You should handle this differently in notes than in the bibliography. When you are citing sources for specific pieces of information or interpretations, such as in footnotes or endnotes, you should cite the individual document or photograph. In the bibliography, however, you would cite only the collection as a whole, not all the individual items. You should include the full title of the collection (e.g., Book or Website Title). You can use the annotation to explain that this collection provided 7 photographs which you used in your exhibit or that collection provided 14 letters which were important in helping you trace what happened. The same treatment applies to newspaper articles. In the footnotes or endnotes, you should cite the individual articles and issues of a newspaper. In the bibliography, you would list only the newspaper itself, not the individual issues or articles; you can use the annotation to explain that you used X number of days of the newspaper for your research (NHD Website, FAQ).
No, quotes from historical figures which are found in secondary sources are not considered primary sources. The author of the book has processed the quotation, selecting it from the original source. Without seeing the original source for yourself, you don’t know if the quotation is taken out of context, what else was in the source, what the context was, etc. (NHD Website, FAQ).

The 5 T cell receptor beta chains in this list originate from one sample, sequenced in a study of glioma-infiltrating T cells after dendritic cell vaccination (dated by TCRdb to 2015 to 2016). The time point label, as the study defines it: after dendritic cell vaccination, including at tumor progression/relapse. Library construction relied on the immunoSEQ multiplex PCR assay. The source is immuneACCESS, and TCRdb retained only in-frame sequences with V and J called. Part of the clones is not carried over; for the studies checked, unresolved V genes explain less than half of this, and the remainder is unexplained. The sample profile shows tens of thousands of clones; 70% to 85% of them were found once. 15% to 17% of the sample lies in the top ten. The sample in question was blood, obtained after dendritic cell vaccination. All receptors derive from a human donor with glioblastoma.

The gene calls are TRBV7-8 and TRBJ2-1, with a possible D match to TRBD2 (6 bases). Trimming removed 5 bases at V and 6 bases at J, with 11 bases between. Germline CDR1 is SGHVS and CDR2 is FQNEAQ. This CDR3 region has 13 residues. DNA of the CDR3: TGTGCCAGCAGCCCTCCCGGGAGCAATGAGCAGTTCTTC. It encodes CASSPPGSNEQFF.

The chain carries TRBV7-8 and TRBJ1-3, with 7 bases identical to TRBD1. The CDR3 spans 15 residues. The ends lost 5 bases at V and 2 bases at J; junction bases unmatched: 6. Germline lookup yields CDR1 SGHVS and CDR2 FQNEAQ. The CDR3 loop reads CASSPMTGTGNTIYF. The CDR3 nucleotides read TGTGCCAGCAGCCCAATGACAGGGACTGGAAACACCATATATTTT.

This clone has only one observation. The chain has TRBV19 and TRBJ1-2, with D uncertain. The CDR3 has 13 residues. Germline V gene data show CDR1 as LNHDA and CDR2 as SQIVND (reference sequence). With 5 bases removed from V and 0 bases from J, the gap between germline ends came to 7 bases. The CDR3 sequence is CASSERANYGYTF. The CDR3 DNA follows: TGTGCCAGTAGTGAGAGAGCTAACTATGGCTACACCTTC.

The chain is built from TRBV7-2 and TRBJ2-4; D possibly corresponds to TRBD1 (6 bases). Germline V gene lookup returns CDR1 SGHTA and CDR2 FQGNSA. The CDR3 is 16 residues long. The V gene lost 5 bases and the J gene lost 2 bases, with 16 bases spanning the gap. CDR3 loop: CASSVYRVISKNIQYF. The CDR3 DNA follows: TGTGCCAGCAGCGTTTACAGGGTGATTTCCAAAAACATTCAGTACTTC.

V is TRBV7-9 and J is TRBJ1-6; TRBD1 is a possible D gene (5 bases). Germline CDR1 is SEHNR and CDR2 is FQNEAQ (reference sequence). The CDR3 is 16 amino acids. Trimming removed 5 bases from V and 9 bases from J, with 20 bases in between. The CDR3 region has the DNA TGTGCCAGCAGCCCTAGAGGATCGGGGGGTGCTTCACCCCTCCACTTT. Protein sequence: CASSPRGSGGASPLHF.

No, an interview with an expert (a professor of Civil War history, for example) is not a primary source, UNLESS that expert actually lived through and has first-hand knowledge of the events being described (NHD Website, FAQ).
Primary sources are materials directly related to a topic by time or participation. These materials include letters, speeches, diaries, newspaper articles from the time, oral history interviews, documents, photographs, artifacts, or anything else that provides contemporary accounts about a person or event.
Some materials might be considered primary sources for one topic but not for another. For example, a newspaper article about D-Day (which was June 6, 1944) written in June 1944 would be a primary source; an article about D-Day written in June 2001 probably was not written by an eyewitness or participant and would not be a primary source. Similarly, Lincoln’s Gettysburg Address, delivered soon after the 1863 battle, is a primary source for the Civil War, but a speech given on the 100th anniversary of the battle of Gettysburg in 1963 is not a primary source for the Civil War. If there’s any doubt about whether a source should be listed as primary or secondary, you should explain in the annotation why you chose to categorize it as you did (NHD Website, FAQ).